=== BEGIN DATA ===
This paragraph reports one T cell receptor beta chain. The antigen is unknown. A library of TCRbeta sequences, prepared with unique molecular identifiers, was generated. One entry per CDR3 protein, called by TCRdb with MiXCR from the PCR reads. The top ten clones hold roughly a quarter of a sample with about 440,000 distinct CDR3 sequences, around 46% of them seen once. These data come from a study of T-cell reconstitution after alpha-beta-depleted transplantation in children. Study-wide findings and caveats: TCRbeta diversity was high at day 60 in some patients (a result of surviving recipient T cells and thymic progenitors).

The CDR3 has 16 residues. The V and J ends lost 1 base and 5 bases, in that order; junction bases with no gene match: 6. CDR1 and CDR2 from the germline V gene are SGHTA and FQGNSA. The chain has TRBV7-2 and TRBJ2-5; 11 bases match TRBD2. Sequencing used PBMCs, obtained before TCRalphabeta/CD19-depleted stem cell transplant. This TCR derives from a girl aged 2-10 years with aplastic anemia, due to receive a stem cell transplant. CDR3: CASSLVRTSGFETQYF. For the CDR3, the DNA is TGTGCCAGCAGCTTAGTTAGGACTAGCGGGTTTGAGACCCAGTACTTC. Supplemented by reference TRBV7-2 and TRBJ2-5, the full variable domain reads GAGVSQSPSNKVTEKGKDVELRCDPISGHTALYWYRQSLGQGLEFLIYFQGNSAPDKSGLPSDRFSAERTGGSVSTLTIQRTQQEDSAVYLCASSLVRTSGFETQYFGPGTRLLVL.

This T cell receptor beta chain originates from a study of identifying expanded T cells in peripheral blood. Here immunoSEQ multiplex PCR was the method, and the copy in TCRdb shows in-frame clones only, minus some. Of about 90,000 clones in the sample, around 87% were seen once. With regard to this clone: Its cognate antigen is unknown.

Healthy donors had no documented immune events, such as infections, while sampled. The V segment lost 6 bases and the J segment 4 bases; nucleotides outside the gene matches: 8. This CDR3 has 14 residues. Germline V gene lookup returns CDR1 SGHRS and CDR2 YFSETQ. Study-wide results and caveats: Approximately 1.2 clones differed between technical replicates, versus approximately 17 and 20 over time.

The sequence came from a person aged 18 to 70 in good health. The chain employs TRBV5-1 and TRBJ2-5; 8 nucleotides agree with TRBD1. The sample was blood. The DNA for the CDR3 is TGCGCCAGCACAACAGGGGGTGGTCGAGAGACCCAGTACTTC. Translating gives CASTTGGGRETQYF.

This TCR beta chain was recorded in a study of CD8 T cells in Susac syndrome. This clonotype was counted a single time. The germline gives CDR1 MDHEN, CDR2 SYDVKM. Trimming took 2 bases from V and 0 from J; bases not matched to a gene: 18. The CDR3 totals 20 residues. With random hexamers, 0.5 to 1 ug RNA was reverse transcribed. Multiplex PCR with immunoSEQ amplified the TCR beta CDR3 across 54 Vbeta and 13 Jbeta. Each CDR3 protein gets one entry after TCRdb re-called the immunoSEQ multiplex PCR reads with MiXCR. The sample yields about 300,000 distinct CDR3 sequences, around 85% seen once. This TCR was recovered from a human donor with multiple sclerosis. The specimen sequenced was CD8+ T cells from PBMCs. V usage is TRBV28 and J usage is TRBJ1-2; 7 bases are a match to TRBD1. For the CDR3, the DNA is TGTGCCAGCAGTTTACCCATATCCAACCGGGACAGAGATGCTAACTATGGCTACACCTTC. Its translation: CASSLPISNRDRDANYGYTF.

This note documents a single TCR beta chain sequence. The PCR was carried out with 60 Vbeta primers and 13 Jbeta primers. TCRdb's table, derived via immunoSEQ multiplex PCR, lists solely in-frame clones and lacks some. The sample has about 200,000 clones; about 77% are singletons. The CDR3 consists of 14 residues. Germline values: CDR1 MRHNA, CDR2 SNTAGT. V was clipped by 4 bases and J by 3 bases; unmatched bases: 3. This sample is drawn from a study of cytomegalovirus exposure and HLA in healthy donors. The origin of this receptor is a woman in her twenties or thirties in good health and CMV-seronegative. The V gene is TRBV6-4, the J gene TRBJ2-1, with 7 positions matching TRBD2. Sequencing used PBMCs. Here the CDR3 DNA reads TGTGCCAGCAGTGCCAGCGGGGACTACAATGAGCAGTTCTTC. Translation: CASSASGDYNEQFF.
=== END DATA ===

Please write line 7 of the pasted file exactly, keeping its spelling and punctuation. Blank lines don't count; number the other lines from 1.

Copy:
This note documents a single TCR beta chain sequence. The PCR was carried out with 60 Vbeta primers and 13 Jbeta primers. TCRdb's table, derived via immunoSEQ multiplex PCR, lists solely in-frame clones and lacks some. The sample has about 200,000 clones; about 77% are singletons. The CDR3 consists of 14 residues. Germline values: CDR1 MRHNA, CDR2 SNTAGT. V was clipped by 4 bases and J by 3 bases; unmatched bases: 3. This sample is drawn from a study of cytomegalovirus exposure and HLA in healthy donors. The origin of this receptor is a woman in her twenties or thirties in good health and CMV-seronegative. The V gene is TRBV6-4, the J gene TRBJ2-1, with 7 positions matching TRBD2. Sequencing used PBMCs. Here the CDR3 DNA reads TGTGCCAGCAGTGCCAGCGGGGACTACAATGAGCAGTTCTTC. Translation: CASSASGDYNEQFF.